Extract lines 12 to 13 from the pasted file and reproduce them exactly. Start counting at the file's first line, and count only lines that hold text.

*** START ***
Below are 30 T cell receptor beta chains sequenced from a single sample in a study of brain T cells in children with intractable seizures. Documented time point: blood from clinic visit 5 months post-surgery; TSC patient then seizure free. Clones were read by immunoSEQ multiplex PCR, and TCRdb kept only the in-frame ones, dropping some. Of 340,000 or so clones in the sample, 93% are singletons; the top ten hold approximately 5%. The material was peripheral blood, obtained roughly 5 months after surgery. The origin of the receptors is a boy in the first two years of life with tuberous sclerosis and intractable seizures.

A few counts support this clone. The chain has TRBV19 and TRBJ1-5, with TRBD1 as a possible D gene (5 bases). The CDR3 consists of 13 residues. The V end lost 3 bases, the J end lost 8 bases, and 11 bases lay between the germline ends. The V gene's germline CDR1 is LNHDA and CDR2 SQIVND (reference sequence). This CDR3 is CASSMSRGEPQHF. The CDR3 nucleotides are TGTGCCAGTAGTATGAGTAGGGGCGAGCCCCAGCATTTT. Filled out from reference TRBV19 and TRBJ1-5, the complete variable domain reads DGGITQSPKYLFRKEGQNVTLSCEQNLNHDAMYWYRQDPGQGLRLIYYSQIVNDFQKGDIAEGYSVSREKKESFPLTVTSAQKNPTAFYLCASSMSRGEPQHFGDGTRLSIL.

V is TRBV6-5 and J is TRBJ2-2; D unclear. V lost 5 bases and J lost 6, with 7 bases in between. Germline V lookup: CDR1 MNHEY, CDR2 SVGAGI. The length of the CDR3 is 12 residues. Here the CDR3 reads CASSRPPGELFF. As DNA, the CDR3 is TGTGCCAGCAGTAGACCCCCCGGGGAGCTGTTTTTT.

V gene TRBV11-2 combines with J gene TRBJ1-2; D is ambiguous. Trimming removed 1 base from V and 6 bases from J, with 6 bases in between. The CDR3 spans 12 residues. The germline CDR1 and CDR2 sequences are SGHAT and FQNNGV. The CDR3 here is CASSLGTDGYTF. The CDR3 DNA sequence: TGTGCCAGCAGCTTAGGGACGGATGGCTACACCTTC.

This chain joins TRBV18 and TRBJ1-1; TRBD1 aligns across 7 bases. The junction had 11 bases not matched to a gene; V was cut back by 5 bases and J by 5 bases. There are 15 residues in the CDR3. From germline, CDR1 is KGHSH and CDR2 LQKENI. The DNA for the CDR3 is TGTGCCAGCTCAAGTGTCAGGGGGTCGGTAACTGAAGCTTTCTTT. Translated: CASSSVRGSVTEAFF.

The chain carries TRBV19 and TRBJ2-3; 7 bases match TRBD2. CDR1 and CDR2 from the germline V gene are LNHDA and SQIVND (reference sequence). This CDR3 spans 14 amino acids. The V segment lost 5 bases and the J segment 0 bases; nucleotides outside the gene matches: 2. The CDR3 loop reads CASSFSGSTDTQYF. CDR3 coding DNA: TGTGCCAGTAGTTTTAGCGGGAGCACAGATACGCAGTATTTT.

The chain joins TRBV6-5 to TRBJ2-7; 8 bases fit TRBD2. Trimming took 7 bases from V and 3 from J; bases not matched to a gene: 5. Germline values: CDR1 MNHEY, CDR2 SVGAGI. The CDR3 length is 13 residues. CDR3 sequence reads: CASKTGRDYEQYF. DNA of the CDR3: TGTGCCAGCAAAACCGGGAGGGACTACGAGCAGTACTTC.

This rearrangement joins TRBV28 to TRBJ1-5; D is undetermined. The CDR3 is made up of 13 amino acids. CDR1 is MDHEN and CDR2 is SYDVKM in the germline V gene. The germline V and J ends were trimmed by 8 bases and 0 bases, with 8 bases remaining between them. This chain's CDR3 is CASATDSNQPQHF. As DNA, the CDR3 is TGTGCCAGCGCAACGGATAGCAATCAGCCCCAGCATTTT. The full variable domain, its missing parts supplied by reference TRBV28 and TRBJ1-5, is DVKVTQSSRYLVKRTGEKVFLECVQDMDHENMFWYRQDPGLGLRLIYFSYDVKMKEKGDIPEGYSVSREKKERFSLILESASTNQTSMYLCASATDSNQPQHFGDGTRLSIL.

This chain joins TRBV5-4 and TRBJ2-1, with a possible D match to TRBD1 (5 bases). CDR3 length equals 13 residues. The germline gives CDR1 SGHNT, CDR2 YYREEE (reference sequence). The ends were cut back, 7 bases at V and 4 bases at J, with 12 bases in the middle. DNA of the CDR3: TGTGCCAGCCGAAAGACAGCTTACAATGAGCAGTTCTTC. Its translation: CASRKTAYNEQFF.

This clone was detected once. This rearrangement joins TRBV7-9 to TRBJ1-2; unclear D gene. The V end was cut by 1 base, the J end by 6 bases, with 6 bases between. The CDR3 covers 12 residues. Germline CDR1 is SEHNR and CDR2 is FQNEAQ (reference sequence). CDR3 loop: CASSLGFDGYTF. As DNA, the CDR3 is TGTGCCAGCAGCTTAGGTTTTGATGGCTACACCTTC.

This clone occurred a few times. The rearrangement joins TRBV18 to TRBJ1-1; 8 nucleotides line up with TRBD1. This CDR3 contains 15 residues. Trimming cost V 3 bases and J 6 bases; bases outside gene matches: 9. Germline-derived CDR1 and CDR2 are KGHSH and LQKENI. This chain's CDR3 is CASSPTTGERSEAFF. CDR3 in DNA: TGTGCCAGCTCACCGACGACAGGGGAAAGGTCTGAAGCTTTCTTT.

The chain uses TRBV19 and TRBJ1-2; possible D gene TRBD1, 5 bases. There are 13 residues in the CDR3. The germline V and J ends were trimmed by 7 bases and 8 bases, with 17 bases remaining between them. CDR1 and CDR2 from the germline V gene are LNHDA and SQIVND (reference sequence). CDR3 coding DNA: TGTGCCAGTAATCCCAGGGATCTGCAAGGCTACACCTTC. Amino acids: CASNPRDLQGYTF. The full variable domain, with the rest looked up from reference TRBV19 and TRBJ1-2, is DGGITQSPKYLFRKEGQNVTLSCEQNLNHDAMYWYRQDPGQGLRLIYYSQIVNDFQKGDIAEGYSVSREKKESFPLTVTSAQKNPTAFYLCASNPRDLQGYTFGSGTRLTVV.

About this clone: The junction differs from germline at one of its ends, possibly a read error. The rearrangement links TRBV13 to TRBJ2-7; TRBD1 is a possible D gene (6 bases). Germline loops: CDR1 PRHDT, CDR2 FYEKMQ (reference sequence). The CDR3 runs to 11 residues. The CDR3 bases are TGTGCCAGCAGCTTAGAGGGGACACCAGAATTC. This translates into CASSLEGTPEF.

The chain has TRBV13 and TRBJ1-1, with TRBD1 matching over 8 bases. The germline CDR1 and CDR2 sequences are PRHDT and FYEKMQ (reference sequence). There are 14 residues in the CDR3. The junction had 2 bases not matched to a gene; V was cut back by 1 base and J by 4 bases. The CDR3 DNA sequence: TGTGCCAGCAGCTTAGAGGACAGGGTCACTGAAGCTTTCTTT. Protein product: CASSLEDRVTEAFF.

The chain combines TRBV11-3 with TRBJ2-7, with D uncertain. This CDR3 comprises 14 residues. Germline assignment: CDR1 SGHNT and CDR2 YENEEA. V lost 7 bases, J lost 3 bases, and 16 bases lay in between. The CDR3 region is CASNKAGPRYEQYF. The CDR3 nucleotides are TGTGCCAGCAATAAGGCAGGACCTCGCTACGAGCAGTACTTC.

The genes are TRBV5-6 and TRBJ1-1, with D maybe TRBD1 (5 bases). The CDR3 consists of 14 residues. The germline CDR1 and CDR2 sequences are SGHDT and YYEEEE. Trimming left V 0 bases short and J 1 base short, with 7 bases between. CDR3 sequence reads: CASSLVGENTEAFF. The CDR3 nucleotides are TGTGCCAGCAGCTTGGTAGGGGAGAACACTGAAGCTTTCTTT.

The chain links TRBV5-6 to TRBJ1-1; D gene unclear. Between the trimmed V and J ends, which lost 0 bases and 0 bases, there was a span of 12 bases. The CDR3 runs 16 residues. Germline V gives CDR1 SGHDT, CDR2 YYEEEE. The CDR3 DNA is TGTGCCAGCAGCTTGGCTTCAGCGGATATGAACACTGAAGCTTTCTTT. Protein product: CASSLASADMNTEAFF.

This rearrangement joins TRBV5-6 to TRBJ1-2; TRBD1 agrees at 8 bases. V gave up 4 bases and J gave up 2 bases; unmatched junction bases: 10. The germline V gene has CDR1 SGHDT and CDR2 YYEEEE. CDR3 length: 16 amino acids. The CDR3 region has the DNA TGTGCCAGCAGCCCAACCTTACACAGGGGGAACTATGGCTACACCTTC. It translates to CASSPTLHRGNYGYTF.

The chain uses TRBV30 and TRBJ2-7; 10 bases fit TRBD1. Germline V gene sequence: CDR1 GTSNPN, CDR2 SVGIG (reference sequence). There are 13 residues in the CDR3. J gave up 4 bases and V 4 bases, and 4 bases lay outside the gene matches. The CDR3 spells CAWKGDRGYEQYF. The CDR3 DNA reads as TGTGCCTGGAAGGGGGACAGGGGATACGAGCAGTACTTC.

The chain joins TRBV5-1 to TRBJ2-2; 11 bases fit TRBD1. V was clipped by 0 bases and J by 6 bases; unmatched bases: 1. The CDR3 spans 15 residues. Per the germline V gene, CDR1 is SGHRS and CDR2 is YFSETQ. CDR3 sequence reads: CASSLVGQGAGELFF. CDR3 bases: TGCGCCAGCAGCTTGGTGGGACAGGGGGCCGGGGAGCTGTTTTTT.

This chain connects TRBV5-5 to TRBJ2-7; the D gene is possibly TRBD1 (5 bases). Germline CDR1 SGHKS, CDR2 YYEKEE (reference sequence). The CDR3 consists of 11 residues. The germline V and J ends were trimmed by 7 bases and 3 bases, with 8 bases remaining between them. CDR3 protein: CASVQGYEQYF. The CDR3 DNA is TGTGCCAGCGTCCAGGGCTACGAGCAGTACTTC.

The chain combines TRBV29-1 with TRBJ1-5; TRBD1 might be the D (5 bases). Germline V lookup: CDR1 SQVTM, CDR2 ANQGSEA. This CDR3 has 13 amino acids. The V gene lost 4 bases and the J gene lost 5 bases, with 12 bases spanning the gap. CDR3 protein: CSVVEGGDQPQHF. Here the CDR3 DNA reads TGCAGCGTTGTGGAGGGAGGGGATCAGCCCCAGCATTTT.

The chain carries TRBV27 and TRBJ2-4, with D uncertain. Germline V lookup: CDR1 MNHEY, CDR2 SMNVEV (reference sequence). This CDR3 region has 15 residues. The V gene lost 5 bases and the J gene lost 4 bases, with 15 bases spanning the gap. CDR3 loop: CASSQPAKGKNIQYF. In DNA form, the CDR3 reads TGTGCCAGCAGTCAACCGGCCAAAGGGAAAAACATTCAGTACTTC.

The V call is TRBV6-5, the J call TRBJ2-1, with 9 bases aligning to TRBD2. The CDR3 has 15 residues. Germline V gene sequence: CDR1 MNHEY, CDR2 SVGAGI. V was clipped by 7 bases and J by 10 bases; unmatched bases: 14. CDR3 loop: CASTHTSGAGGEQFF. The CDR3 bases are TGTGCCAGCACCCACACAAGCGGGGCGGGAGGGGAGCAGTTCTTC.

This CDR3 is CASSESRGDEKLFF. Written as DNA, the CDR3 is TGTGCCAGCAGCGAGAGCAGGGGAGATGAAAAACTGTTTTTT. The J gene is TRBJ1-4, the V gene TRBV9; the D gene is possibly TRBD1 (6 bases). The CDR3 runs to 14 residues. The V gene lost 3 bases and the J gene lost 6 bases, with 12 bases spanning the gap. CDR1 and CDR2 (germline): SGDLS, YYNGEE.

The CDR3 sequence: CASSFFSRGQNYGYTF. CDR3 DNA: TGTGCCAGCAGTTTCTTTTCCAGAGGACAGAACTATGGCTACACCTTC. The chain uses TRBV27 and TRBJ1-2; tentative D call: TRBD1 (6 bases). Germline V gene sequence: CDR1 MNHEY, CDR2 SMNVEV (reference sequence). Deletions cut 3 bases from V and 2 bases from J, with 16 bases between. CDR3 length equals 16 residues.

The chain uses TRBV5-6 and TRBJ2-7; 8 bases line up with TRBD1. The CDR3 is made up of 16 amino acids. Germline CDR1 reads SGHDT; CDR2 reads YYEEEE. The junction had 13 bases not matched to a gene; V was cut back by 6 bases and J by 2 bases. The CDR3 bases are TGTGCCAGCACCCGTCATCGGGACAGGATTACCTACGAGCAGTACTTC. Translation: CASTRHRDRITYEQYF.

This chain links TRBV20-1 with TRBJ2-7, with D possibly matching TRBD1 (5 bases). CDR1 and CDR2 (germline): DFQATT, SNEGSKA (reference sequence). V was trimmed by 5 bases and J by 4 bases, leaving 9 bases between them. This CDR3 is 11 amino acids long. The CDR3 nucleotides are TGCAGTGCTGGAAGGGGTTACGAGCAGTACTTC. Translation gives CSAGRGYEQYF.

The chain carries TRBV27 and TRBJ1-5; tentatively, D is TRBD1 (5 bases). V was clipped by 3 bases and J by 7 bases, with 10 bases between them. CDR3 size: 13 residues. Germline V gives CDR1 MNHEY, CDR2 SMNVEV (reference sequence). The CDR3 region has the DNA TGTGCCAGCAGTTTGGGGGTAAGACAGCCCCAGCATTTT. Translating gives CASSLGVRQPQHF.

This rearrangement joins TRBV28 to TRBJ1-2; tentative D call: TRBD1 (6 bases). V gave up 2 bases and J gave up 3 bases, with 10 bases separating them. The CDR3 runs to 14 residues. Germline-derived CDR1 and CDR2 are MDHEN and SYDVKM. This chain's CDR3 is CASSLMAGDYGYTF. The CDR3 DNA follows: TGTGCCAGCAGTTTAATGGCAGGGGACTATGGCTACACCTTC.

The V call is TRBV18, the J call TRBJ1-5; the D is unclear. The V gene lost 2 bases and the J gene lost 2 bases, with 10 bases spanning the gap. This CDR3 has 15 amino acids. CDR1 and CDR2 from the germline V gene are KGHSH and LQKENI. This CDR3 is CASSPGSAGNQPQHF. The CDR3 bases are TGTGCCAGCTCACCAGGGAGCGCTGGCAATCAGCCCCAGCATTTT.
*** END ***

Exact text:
The chain uses TRBV19 and TRBJ1-2; possible D gene TRBD1, 5 bases. There are 13 residues in the CDR3. The germline V and J ends were trimmed by 7 bases and 8 bases, with 17 bases remaining between them. CDR1 and CDR2 from the germline V gene are LNHDA and SQIVND (reference sequence). CDR3 coding DNA: TGTGCCAGTAATCCCAGGGATCTGCAAGGCTACACCTTC. Amino acids: CASNPRDLQGYTF. The full variable domain, with the rest looked up from reference TRBV19 and TRBJ1-2, is DGGITQSPKYLFRKEGQNVTLSCEQNLNHDAMYWYRQDPGQGLRLIYYSQIVNDFQKGDIAEGYSVSREKKESFPLTVTSAQKNPTAFYLCASNPRDLQGYTFGSGTRLTVV.

About this clone: The junction differs from germline at one of its ends, possibly a read error. The rearrangement links TRBV13 to TRBJ2-7; TRBD1 is a possible D gene (6 bases). Germline loops: CDR1 PRHDT, CDR2 FYEKMQ (reference sequence). The CDR3 runs to 11 residues. The CDR3 bases are TGTGCCAGCAGCTTAGAGGGGACACCAGAATTC. This translates into CASSLEGTPEF.